necessary materials and equipment required for
galvanic cathodic protection of underground pipes
and fittings must be considered. First you must
understand what corrosion is and how it occurs.
TYPES OF CORROSION
Man has had corrosion problems to contend
with ever since he started making articles out of
metal. For thousands of years, the only fact
known about corrosion was that it would affect
some metals more than others. For example, iron,
one of the most abundant and useful metals, cor-
rodes very much; whereas metals such as gold,
platinum, and silver corrode very little. Later, men
began to study corrosion to find out what caused
it. As might be expected, many theories were
proposed to explain corrosion and its causes.
Among the many theories, the electrochemical
theory is most generally accepted as an explana-
tion of corrosion.
The electrochemical theory of corrosion is best
explained by the action that takes place in a
galvanic cell. A galvanic cell can be produced by
placing two dissimilar metals in a suitable elec-
trolyte, as shown in figure 7-12. The resulting
electrochemical reaction develops a potential
difference between these metals. This causes one
metal to be negative or anodic and the other metal
to be positive or cathodic. In a dry cell battery,
the zinc case is the anode and the carbon rod the
cathode. Now, when an external electrical circuit
is completed, current flows from the zinc case into
the electrolyte, taking with it particles of zinc. This
is an example of galvanic corrosion of the zinc
case. It is this electrochemical action that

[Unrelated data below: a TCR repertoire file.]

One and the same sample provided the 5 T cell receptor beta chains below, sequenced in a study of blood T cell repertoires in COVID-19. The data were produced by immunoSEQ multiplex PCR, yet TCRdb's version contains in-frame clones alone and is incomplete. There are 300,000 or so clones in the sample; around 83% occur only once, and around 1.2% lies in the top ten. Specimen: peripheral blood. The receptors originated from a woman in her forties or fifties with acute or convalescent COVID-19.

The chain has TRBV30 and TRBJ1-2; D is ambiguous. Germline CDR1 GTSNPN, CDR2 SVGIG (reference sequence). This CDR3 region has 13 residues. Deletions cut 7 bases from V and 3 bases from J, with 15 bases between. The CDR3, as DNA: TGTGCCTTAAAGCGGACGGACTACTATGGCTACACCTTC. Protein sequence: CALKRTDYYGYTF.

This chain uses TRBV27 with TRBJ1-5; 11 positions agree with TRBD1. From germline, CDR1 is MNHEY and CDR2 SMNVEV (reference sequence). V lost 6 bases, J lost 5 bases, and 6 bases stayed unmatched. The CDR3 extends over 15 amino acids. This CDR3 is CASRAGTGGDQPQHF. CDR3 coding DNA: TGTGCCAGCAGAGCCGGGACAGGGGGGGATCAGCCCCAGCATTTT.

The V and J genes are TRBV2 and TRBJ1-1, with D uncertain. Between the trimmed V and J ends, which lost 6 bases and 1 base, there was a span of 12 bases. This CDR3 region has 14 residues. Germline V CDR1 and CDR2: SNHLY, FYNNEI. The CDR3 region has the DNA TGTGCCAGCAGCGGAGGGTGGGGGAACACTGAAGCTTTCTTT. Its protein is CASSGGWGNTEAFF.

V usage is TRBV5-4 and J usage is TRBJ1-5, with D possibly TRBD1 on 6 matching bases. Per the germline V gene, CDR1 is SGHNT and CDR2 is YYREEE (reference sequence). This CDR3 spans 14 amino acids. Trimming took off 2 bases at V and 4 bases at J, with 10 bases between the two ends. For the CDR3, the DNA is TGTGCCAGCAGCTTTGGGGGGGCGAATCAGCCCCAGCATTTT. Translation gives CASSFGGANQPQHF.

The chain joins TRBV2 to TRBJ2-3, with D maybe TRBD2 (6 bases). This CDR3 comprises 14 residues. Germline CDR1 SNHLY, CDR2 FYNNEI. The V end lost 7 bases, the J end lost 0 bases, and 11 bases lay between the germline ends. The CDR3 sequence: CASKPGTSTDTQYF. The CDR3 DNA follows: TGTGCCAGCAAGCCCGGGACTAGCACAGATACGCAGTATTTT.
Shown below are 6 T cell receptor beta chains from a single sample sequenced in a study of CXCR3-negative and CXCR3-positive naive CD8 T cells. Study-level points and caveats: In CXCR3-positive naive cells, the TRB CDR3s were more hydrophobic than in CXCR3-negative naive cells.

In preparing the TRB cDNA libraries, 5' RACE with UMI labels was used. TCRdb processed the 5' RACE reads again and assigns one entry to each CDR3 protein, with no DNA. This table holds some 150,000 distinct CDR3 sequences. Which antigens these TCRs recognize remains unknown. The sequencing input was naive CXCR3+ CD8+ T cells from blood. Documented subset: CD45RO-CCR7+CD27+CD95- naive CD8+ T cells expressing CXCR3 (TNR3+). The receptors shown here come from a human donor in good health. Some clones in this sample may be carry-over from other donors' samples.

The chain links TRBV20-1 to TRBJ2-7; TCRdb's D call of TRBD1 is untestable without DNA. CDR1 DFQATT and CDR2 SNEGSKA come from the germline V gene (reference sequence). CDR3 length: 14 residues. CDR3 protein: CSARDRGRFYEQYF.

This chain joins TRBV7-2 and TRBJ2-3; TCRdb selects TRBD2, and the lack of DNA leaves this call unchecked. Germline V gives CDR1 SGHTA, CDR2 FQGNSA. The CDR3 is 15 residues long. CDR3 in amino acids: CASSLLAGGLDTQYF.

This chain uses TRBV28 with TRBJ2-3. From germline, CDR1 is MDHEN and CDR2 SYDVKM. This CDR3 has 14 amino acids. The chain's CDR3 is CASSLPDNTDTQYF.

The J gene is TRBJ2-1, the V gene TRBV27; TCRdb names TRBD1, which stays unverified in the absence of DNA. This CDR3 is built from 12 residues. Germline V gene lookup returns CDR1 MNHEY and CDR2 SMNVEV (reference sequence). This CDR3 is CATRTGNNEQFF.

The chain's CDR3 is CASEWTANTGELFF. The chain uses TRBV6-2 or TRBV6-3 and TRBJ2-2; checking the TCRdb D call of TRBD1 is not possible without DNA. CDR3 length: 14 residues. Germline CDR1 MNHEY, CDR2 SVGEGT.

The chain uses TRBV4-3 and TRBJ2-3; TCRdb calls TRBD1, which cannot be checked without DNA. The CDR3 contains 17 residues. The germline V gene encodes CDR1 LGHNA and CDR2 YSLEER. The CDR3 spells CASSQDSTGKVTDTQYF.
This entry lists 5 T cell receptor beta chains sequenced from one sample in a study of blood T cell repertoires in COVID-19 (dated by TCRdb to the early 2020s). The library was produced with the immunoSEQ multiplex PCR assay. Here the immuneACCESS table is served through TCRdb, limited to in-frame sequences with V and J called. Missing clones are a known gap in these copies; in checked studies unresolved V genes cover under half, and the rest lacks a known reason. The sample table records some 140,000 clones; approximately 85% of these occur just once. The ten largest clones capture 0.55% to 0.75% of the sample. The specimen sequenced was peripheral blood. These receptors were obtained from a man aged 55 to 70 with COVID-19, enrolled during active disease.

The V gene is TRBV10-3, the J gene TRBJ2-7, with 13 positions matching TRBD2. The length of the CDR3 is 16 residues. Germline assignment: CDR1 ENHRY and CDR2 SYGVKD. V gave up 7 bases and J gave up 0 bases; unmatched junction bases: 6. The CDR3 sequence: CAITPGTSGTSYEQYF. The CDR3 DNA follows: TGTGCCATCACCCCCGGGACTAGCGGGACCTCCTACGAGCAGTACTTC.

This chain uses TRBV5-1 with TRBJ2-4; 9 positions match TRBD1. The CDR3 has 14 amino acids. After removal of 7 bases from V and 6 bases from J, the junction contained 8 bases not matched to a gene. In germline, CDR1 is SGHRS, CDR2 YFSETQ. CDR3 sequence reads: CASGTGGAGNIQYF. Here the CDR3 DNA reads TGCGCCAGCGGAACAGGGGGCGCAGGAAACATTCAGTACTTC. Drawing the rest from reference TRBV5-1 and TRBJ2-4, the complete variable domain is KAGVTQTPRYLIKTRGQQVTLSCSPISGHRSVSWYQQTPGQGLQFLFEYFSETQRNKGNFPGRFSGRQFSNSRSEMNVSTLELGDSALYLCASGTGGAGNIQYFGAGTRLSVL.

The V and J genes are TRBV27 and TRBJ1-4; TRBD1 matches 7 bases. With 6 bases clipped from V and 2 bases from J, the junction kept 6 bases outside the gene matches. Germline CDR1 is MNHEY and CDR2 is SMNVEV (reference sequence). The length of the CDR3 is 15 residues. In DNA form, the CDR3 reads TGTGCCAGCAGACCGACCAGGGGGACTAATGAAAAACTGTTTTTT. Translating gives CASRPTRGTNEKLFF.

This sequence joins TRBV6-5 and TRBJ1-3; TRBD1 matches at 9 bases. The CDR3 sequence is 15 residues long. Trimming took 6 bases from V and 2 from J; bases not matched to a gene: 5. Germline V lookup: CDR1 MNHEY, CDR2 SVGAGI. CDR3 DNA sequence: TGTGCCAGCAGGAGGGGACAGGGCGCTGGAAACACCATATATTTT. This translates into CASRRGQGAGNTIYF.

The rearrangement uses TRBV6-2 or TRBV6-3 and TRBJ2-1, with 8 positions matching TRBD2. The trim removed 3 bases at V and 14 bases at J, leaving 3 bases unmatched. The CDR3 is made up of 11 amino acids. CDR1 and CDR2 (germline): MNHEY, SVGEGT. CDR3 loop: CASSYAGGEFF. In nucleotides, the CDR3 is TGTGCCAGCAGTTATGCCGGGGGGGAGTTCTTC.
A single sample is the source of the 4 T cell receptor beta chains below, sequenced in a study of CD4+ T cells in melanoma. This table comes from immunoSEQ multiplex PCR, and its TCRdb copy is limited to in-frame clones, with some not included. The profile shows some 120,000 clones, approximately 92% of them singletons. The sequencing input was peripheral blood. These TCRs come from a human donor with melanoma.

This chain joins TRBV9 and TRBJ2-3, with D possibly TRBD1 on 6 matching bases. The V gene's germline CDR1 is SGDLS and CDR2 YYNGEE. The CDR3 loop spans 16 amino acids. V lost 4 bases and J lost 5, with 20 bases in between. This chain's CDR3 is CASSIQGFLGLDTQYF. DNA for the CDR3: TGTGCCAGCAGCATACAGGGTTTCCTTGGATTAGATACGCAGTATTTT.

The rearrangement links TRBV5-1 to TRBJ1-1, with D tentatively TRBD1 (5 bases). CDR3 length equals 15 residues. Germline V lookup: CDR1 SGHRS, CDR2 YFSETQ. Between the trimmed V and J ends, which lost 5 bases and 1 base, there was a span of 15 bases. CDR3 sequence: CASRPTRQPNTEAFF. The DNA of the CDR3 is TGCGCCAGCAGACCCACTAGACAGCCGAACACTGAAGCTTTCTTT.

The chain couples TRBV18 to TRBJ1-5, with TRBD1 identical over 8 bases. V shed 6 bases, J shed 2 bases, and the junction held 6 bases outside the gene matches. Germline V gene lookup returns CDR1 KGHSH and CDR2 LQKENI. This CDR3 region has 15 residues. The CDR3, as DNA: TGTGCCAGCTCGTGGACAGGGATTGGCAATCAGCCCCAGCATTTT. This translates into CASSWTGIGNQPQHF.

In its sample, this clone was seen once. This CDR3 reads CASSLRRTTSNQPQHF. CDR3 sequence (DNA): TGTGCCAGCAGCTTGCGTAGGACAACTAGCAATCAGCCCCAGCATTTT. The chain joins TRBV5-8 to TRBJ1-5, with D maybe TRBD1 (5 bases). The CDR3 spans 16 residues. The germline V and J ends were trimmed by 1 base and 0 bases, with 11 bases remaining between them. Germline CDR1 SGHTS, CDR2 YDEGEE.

illustrates the electrochemical theory.
Corrosion may be divided into several types,
such as uniform corrosion, localized corrosion,
and compositional corrosion. Each type will be
explained in the following paragraphs.
Uniform corrosion is caused by direct
chemical attack. An example of this type of cor-
rosion is zinc exposed to hydrochloric acid. If you
examine the surface of zinc in a solution of
hydrochloric acid, you will find that the entire
surface is corroding. Furthermore, if the zinc is
left in the acid long enough, it will be dissolved
by the acid.
Localized corrosion is caused by the elec-
trolytic action of a galvanic cell. A local galvanic
action is set up when there is a difference of
potential between the areas on a metallic surface
that is an electrolyte. Localized corrosion may be
in the form of pits, pockets, or cavities due to the
deterioration or destruction of metal.
Localized corrosion may develop under a
number of various conditions when different types
Figure 7-12.Galvanic cell showing internal galvanic action.